120817 15:36:23 mysqlbackup: INFO: Copying /mysql/trydb/innodb1/table1.ibd (Antelope file format).

mysqlbackup: INFO: Opening backup source directory '/mysql/trydb/'

120817 15:36:23 mysqlbackup: INFO: Starting to backup .frm files in the subdirectories of /mysql/trydb/

mysqlbackup: INFO: Copying innodb data and logs during final stage ...

mysqlbackup: INFO: A copied database page was modified at 1656792.

         (This is the highest lsn found on page)

         Scanned log up to lsn 1656792.

         Was able to parse the log up to lsn 1656792.

         Maximum page number for a log record 0

mysqlbackup: INFO: Copying non-innodb files took 2.000 seconds

120817 15:36:25 mysqlbackup: INFO: Full backup completed!

mysqlbackup: INFO: Backup created in directory '/logs/backupWithFrmAll'


-------------------------------------------------------------

  Parameters Summary         

-------------------------------------------------------------

  Start LSN                  : 1656320

  End LSN                    : 1656792

-------------------------------------------------------------


mysqlbackup completed OK!


bash$ ls /logs/backupWithFrmAll/datadir/innodb1/

table1.frm  table1.ibd  table2.frm  table2.ibd  table3.frm  table3.ibd


Here the backup directory contains all the .frm files of all the innodb tables.


./mysqlbackup -uroot --backup-dir=/logs/backupWithFrm --include="innodb1.table3.*" --only-innodb-with-frm=related backup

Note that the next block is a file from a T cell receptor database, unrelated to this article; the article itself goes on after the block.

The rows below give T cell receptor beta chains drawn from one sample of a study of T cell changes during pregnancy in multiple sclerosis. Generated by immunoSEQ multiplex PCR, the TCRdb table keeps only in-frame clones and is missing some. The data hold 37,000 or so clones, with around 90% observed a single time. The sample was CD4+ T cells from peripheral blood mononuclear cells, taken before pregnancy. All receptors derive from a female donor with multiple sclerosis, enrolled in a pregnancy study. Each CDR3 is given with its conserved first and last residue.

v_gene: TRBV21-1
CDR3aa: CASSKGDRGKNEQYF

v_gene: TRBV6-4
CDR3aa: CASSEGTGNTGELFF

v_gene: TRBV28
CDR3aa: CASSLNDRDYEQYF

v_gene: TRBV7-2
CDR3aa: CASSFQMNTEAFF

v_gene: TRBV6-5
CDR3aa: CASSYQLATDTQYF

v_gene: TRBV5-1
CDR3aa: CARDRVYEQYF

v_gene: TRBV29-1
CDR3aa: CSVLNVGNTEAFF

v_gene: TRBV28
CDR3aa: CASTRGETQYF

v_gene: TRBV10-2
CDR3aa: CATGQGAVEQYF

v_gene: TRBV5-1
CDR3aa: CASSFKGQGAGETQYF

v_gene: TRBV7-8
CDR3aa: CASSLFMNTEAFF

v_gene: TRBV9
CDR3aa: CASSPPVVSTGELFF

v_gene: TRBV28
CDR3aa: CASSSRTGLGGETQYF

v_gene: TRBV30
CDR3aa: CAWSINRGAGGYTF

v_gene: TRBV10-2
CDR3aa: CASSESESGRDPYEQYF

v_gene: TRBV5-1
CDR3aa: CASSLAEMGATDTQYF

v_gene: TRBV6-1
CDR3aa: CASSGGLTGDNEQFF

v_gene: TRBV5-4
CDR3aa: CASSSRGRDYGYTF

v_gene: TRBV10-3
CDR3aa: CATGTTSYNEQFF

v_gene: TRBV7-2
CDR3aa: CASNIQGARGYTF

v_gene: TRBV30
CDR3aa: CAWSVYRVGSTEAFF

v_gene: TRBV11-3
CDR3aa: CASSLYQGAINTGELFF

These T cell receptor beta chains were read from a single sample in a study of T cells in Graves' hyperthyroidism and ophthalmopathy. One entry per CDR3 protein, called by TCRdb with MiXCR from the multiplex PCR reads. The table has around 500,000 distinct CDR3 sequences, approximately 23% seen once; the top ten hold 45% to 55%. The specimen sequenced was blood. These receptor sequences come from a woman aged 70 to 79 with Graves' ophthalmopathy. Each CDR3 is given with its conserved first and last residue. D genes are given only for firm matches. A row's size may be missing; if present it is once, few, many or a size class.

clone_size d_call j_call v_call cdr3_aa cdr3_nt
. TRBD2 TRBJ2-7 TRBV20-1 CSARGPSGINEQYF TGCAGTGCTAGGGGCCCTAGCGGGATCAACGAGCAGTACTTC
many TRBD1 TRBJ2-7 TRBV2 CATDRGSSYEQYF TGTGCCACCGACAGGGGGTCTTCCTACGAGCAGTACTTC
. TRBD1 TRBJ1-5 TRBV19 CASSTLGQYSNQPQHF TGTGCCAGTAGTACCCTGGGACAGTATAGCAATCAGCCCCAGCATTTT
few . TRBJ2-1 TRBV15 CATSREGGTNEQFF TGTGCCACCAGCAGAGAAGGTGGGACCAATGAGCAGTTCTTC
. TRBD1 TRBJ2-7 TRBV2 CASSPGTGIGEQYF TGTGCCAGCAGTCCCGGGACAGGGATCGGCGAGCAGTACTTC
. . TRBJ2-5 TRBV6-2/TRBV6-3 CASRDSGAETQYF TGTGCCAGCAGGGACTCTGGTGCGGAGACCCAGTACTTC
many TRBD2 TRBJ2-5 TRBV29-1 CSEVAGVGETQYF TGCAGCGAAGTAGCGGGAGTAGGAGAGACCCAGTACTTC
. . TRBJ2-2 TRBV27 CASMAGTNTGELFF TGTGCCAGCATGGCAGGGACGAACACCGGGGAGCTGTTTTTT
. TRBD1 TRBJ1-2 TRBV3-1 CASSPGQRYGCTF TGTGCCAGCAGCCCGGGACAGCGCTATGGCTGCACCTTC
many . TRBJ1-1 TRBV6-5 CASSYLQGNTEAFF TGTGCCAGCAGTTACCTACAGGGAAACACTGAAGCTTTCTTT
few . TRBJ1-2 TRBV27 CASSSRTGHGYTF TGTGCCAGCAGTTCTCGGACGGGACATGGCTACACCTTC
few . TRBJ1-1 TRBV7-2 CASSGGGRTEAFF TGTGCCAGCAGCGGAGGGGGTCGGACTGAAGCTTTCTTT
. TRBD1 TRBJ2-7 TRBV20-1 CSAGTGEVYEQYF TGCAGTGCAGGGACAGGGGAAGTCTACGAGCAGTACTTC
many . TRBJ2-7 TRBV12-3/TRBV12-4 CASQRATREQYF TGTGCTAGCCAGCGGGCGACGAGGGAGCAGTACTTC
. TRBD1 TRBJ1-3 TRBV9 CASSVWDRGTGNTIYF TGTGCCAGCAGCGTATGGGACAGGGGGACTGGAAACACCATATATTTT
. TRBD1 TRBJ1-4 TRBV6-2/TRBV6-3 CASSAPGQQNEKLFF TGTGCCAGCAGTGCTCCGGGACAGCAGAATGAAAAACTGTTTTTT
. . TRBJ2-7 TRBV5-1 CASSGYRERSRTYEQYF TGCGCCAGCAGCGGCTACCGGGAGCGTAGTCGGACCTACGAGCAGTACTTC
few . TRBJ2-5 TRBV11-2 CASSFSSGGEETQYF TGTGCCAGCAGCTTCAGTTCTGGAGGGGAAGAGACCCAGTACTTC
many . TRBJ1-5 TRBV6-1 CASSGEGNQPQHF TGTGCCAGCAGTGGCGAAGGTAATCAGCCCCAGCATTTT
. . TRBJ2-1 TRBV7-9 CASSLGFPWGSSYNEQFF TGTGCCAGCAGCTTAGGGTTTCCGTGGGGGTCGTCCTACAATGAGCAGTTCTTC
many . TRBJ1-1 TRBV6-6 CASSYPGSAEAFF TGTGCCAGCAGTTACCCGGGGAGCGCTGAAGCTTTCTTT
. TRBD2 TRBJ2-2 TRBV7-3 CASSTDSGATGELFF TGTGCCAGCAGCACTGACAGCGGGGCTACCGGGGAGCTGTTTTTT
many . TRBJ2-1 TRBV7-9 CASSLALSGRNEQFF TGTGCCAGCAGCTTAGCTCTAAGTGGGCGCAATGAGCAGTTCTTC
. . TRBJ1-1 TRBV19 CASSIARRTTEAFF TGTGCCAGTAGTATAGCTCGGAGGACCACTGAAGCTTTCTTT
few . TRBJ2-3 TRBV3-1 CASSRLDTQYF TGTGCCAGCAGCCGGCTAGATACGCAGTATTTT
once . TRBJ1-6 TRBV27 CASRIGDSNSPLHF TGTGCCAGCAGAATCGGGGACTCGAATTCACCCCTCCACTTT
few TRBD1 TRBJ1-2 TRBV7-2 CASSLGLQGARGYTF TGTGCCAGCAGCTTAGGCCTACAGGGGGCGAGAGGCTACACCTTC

MySQL Enterprise Backup version 3.7.1 [2012/06/05]

Copyright (c) 2003, 2012, Oracle and/or its affiliates. All Rights Reserved.


INFO: Starting with following command line ...

./mysqlbackup -uroot --backup-dir=/logs/backup371frm

       --include=innodb1.table3.* --only-innodb-with-frm=related backup


INFO: Got some server configuration information from running server.


IMPORTANT: Please check that mysqlbackup run completes successfully.

           At the end of a successful 'backup' run mysqlbackup

           prints "mysqlbackup completed OK!".


--------------------------------------------------------------------

                      Server Repository Options:

--------------------------------------------------------------------

 datadir                          = /mysql/trydb/

 innodb_data_home_dir             =  

 innodb_data_file_path            =  ibdata1:10M:autoextend

 innodb_log_group_home_dir        =  /mysql/trydb

 innodb_log_files_in_group        =  2

 innodb_log_file_size             =  5242880


--------------------------------------------------------------------

                      Backup Config Options:

--------------------------------------------------------------------

 datadir                          =  /logs/backupWithFrm/datadir